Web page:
By Sam Ferrigno for HooplaHa.com.
For many of us, it can be tough to imagine unplugging for a couple of hours: Technology has become somewhat of a crutch. But, connecting off-screen is something worth prioritizing every now and again. Check out some things to do without technology in the slideshow below.
I just got an <a href="http://www.seriouseats.com/2012/04/cook-the-book-how-to-cook-everything-the-basi.html">amazing cookbook</a> and I intend to use it, despite possible paper cuts and incessant page turning. Cooking requires love as well as undivided attention. Keeping the chicken from burning and the house from going up in flames will keep you busy enough to turn off the phone.
This one sounds weird because it is. It is completely weird to wonder about anything with a smartphone. We shouldn’t take for granted that we have access to more knowledge than in any other time in history. We should give ourselves time to think about the question before knowing the answer.
Kids think less of texting in the middle of a conversation. As we get older we learn that it’s really rude. Turn your phone off when you’re out to coffee with friends. Don’t take their time and attention for granted. Otherwise they’ll grow up without you.
Terrifying. The other end of an instant message convo is a broad wall from which to ask someone out on a date. It’s an even bigger wall when you carry on a relationship online. Save some stories and compliments so that you and your mate look forward to seeing each other in person.
Good handwriting is one of those things like books and records that are fading from popular culture. But like vinyl and a good book cover, handwriting will always has its charm. Even if it’s bad, there’s something about a handwritten note that makes you want to frame it.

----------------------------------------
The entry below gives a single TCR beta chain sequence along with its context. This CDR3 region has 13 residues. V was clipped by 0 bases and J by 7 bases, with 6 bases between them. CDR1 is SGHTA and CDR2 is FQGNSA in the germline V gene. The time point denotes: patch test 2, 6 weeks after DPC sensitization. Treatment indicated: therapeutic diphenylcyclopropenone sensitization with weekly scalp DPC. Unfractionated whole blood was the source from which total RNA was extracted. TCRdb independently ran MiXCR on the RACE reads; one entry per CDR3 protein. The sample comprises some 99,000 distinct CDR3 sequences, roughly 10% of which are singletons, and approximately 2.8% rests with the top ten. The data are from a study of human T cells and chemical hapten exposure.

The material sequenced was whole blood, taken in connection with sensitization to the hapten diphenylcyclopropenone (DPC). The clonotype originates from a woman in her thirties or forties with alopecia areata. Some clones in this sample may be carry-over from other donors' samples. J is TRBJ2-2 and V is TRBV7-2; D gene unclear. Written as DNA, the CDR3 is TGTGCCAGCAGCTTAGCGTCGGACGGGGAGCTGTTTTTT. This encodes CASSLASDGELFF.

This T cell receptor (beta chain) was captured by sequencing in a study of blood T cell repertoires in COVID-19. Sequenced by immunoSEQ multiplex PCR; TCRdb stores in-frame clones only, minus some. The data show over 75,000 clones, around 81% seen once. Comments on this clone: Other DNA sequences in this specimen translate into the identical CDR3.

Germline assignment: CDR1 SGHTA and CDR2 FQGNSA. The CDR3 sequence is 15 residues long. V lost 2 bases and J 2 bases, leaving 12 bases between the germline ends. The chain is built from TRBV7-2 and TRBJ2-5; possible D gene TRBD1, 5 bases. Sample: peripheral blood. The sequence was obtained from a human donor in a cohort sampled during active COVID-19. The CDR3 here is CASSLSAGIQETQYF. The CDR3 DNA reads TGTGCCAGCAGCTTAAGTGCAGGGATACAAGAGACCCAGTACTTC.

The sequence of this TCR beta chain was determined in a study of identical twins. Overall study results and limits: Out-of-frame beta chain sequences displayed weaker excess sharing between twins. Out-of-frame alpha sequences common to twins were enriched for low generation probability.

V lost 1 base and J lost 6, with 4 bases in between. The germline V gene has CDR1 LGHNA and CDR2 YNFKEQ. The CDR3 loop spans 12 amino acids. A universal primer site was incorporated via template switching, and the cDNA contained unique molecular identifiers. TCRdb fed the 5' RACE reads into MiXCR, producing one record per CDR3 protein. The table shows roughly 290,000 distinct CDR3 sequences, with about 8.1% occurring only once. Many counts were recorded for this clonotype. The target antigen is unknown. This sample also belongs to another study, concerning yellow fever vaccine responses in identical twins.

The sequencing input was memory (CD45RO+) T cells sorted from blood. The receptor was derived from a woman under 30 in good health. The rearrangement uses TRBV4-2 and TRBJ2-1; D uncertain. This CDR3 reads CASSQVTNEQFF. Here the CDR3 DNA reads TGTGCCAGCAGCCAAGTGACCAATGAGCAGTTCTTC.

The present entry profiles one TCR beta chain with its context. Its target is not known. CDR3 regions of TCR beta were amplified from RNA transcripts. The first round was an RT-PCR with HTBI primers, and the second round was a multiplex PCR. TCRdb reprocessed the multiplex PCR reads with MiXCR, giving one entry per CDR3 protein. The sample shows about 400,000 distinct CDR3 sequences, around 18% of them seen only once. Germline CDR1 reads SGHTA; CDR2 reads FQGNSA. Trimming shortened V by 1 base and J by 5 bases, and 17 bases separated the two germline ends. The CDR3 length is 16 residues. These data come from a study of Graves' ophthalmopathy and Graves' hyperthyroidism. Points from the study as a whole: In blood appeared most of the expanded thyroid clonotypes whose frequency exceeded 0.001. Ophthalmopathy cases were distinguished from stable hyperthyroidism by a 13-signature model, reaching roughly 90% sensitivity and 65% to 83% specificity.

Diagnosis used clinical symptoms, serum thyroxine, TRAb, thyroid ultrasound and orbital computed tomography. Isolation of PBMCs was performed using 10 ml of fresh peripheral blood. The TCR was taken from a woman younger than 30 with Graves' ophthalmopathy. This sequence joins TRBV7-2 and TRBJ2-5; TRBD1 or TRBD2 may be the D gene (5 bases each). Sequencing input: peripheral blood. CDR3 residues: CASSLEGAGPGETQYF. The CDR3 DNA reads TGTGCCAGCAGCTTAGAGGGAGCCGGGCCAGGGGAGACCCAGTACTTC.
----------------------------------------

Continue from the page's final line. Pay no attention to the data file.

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For more on unplugging and recharging, click here.
Earlier on HuffPost:
1. Talk On The Phone
Smartphones still have a telephone in it somewhere. When everyone expects you to text, “sup,” surprise them instead with an audible “Hello.” Your friends may not know what to do at first, but more often than not, the sound of your voice will be a welcome surprise.
2. Don't Give Advice
When a friend asks you if she should dump Johnny for his twin brother, don’t start out by saying “No, that’s a terrible idea.” Instead, ask questions like, “Why do you think you want to do this?” No one wants to be told what to do, especially when the solution is obvious. Friends don’t boss each other, they guide.
3. Be Tough
When a friend asks you to read the manuscript he wrote, cover it in red ink. Challenge him so he knows you’re on his side, and that you believe he can do better. Sometimes the best gift is showing someone he is worth more than he thinks.
4. Obligate Them To Show Up
We don’t want to manipulate our friends, but we do want to feel appreciated. Whether it’s a milestone celebration (like a job promotion), a recital or a call for help, friends spend money on the extra gas to be there. Plus, showing your friends that their presence matters is ultimate compliment.
5. Send A Handwritten Letter In The Mail
This rarely ever happens. Sending a piece of parchment with your own handwriting on it will warm your friend’s heart. There’s simply more soul in a handwritten letter than in an e-card or Facebook message. The memory of opening it will last a long time.
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